Race is a kwn fiction-there is genetic marker that indicates someone's race-yet the social stigma of race endures. In the United States, ethnicity is often positioned as a counterweight to race, and we celebrate our various hyphenated-American identities. But Vilna Bashi Treitler argues that we do so at a high cost: ethnic thinking simply perpetuates an underlying racism.In The Ethnic Project, Bashi Treitler considers the ethnic history of the United States from the arrival of the English in North America through to the present day. Tracing the histories of immigrant and indigeus groups-Irish, Chinese, Italians, Jews, Native Americans, Mexicans, Afro-Caribbeans, and African Americans-she shows how each negotiates America's racial hierarchy, aiming to distance themselves from the bottom and align with the groups already at the top. But in pursuing these ethnic projects these groups implicitly accept and perpetuate a racial hierarchy, shoring up rather than dismantling race and racism. Ultimately, The Ethnic Project shows how dangerous ethnic thinking can be in a society that has t let go of racial thinking.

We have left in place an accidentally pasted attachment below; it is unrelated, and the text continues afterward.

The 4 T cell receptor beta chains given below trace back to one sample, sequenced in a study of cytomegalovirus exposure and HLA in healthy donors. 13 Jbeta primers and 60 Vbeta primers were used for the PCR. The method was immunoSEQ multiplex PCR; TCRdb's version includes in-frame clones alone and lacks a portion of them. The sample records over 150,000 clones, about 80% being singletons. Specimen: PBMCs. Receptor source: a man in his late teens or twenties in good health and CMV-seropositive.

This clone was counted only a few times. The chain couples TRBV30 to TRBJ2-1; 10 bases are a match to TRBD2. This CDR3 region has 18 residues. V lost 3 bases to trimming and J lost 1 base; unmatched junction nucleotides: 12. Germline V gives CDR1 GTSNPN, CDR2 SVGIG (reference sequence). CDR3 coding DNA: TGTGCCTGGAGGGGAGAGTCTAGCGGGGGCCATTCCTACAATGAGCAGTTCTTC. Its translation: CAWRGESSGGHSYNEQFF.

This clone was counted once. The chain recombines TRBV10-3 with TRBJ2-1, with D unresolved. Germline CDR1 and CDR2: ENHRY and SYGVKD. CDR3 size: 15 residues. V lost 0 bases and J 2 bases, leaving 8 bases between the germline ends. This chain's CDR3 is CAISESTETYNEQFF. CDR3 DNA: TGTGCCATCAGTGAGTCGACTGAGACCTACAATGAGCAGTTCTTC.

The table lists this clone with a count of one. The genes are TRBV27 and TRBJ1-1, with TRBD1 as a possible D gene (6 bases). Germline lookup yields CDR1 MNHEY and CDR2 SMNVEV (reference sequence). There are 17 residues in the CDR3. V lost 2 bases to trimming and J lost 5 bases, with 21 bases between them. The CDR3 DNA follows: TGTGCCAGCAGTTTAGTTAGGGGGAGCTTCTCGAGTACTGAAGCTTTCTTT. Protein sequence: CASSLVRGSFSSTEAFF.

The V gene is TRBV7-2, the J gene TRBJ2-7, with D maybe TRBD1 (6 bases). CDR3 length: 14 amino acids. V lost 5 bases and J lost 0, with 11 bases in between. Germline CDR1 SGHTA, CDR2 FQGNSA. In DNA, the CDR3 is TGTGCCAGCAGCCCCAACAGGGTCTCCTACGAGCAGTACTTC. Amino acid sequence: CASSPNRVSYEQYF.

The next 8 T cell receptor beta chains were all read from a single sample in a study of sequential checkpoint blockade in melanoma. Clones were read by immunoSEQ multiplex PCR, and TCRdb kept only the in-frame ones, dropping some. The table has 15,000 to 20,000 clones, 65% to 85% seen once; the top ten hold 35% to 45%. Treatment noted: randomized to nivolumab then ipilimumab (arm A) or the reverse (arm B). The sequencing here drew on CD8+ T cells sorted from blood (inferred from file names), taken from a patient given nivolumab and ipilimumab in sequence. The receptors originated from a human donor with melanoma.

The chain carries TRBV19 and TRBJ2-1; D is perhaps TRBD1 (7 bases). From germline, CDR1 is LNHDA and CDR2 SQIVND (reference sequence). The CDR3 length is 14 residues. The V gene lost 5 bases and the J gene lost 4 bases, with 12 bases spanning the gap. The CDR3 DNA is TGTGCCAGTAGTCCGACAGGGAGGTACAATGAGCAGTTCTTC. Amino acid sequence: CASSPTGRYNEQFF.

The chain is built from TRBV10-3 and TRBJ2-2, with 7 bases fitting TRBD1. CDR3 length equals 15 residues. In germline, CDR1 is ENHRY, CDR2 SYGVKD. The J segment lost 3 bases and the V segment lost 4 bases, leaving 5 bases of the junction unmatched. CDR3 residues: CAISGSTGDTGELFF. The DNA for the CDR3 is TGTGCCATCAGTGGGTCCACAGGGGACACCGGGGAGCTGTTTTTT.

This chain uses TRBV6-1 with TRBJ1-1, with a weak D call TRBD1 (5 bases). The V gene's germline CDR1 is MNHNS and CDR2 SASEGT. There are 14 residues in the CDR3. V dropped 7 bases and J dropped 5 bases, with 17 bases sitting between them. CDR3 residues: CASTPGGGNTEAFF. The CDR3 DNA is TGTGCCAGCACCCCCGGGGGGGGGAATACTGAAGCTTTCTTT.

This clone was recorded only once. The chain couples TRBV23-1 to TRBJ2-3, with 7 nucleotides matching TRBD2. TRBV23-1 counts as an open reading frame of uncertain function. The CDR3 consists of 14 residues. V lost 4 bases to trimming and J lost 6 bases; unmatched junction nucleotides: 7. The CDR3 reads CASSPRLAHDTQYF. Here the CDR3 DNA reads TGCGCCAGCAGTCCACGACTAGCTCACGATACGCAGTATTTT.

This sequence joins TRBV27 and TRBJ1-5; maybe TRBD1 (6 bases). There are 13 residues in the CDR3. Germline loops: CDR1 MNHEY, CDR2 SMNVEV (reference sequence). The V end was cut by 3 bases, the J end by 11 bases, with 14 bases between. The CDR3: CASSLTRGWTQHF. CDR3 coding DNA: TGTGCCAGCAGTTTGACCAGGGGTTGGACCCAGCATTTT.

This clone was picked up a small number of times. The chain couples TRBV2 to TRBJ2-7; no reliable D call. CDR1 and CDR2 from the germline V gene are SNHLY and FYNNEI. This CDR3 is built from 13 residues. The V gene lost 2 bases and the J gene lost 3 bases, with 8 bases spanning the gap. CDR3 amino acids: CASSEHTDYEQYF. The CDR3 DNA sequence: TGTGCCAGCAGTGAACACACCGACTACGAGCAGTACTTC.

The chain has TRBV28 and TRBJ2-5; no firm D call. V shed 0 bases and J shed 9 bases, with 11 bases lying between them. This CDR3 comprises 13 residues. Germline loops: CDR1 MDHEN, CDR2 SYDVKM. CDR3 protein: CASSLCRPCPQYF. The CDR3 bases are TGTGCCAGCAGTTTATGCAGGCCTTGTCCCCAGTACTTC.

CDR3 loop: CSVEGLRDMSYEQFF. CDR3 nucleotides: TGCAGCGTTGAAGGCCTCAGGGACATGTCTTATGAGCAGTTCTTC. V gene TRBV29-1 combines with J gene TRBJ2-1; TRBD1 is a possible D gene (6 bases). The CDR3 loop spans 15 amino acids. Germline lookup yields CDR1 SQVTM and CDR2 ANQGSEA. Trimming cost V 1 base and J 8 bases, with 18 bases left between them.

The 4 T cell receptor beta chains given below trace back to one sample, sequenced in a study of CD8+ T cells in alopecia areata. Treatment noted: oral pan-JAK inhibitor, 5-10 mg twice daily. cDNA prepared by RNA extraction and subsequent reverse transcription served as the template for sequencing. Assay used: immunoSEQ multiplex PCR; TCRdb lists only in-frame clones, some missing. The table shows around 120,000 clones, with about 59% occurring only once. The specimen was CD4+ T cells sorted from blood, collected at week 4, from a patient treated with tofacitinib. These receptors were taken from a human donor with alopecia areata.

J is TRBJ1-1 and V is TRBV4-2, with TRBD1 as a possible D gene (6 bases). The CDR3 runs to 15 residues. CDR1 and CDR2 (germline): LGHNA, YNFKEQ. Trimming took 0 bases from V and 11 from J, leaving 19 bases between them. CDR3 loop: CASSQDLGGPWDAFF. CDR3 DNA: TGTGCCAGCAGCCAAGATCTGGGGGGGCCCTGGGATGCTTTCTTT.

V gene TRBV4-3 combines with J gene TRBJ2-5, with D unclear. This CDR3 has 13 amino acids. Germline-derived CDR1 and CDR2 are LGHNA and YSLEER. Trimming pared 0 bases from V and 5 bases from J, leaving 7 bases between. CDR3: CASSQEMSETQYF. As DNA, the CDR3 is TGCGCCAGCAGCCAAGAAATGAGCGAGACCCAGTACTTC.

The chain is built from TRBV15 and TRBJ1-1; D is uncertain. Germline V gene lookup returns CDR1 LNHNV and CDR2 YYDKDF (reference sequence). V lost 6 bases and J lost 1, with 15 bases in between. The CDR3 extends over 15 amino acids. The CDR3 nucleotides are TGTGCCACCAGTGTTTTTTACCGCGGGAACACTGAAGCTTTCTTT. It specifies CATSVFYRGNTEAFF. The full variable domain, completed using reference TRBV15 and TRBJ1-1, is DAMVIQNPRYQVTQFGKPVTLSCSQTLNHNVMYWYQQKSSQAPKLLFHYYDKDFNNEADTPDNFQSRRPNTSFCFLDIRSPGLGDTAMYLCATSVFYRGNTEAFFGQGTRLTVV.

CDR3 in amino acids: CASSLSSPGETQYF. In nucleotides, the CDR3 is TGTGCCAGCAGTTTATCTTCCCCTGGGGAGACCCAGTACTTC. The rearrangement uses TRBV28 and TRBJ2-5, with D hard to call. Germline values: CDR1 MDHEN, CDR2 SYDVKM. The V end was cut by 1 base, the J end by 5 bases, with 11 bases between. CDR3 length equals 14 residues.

Vilna Bashi Treitler is Professor of Sociology at The Graduate Center and Professor of Black and Hispanic Studies at Baruch College, CUNY. She is the author of Survival of the Knitted: Immigrant Social Networks in a Stratified World (Stanford, 2007).
Vilna Bashi Treitler
Stanford University Press
Date of Publication
Social Studies: General
Stanford Studies in Comparative Race and Ethnicity